California Coastal Commission member William Burke has recommended that Los Angeles County officials refrain from reducing the number of available boat slips in Marina del Rey during its planned redevelopment of the coastal enclave.
Burke’s recommendation came at the Local Coastal Program meeting Wednesday, January 9th, held at the Marina del Rey Hotel by the California Coastal Commission.
While a number of subjects pertaining to the ongoing reconfiguration of Marina del Rey were discussed during the nearly ten-hour hearing, the matter of a substantial increase of slip rates in the Marina during the last 12 months was on the minds of many who attended the meeting.
Jon Nahhas, who has emerged as the spokesman for a group of small boat owners who believe that the Marina lessees and Los Angeles County officials are attempting to dislodge them from the Marina by raising the fees for boat slip rentals, saw Burke’s recommendation as a small victory for him and his fellow recreational boat owners.
“I think this was really a great recommendation to disallow the reduction of slips,” he told The Argonaut a few days after the meeting.
Andrew Bessette, who heads the Marina Boaters Association, isn’t so sure.
“It’s a little bit too late for that. Thousands of boat slips have already been removed,” Bessette said.
Bessette, a longtime Marina del Rey boat owner, feels that there has been an effort to eliminate the number of slips in order to give preference to developers and lessees who are refurbishing their investments or are building large-scale residential complexes that require a substantial number of parking spaces.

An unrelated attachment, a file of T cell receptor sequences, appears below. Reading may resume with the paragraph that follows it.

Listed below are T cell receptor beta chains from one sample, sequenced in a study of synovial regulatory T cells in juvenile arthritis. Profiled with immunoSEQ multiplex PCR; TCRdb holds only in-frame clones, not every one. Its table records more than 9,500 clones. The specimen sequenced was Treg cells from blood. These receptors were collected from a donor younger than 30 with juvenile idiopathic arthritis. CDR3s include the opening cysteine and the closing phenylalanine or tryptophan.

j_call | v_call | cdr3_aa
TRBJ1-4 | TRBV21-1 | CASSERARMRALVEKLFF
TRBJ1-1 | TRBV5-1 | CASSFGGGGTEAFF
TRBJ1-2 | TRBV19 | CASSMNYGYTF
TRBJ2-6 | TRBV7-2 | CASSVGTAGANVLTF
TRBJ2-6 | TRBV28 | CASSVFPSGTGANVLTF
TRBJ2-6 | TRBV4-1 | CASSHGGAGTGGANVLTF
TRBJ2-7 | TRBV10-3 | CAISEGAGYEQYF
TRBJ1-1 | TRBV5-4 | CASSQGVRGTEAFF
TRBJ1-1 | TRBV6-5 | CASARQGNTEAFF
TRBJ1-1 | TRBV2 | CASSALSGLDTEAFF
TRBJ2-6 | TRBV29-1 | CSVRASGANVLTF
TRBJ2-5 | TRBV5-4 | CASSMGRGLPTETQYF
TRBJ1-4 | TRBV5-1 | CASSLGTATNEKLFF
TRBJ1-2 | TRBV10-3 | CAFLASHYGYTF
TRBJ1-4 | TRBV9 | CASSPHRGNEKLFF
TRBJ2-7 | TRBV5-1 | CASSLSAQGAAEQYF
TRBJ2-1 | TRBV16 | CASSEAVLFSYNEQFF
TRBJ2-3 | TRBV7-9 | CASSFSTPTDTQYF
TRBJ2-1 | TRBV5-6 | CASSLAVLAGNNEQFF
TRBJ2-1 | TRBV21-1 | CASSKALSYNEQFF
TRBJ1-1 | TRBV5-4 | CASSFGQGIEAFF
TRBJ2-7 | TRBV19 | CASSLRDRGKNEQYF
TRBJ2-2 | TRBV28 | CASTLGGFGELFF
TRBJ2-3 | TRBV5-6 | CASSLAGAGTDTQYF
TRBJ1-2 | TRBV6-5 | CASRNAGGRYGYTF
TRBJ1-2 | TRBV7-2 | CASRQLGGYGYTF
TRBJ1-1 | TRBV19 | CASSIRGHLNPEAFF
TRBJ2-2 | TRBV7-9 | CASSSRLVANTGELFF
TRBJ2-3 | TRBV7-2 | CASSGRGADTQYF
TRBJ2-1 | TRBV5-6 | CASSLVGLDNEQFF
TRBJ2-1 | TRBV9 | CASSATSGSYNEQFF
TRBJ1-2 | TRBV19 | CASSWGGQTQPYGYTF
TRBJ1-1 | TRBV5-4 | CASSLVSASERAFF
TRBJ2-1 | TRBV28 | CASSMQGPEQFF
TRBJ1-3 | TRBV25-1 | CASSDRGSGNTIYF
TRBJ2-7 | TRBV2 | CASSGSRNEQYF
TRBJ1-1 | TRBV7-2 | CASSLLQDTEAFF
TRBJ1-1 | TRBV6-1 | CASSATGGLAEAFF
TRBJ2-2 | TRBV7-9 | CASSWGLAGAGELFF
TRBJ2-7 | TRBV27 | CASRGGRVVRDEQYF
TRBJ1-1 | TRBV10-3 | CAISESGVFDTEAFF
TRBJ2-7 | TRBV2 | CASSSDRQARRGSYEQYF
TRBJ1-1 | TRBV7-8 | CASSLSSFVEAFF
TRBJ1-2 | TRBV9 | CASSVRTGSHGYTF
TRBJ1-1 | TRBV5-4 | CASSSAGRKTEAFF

“By reducing the number of boat slips, (county officials) were able to get back a great deal of ground space for apartments,” Bessette asserted.
Officials at the Los Angeles County Department of Beaches and Harbors contend that there has been no concerted effort to remove smaller slips and replace them with larger slips, as many boat owners have charged.
It could take up to a year before the Los Angeles County Board of Supervisors considers the commission’s recommendation on the reduction of slips, said Kerry Silverstrom, deputy director of Beaches and Harbors.
Stan Wisniewski, director of the Los Angeles County Department of Beaches and Harbors, said in an interview in December that his department is aware of the growing concern among many recreational boaters who have come to regard the county’s policy regarding slip rates as unfair and designed to force them away from Marina del Rey.
“Recreational boating is critical,” said Wisniewski. “That’s what makes Marina del Rey valuable, that’s why a lot of people come here and that’s why a lot of people live here.”
Wisniewski, who has been with the Department of Beaches and Harbors for 33 years, says the complaints about slip fee rates are not anything new to the Marina. “It has been controversial since the day I got here,” he recalled. “You could repeat some of the testimony today and compare it to what you heard in 1975.”
The director called the current approach to establishing slip pricing “a true market mechanism” established by the Board of Supervisors, who set the legislative policies for the county.
“We want to ensure that boat slip tenants in Marina del Rey are charged what we define as a market level, and that is defined in the board policy for boating facilities within 60 miles of Marina del Rey,” Wisniewski explained. “If the slip rate charged here is within that range, we feel that’s okay.”
Nahhas and his supporters reject that claim. They accuse the county of catering to wealthy developers and the desire to generate more revenue on the backs of the recreational small boat owner.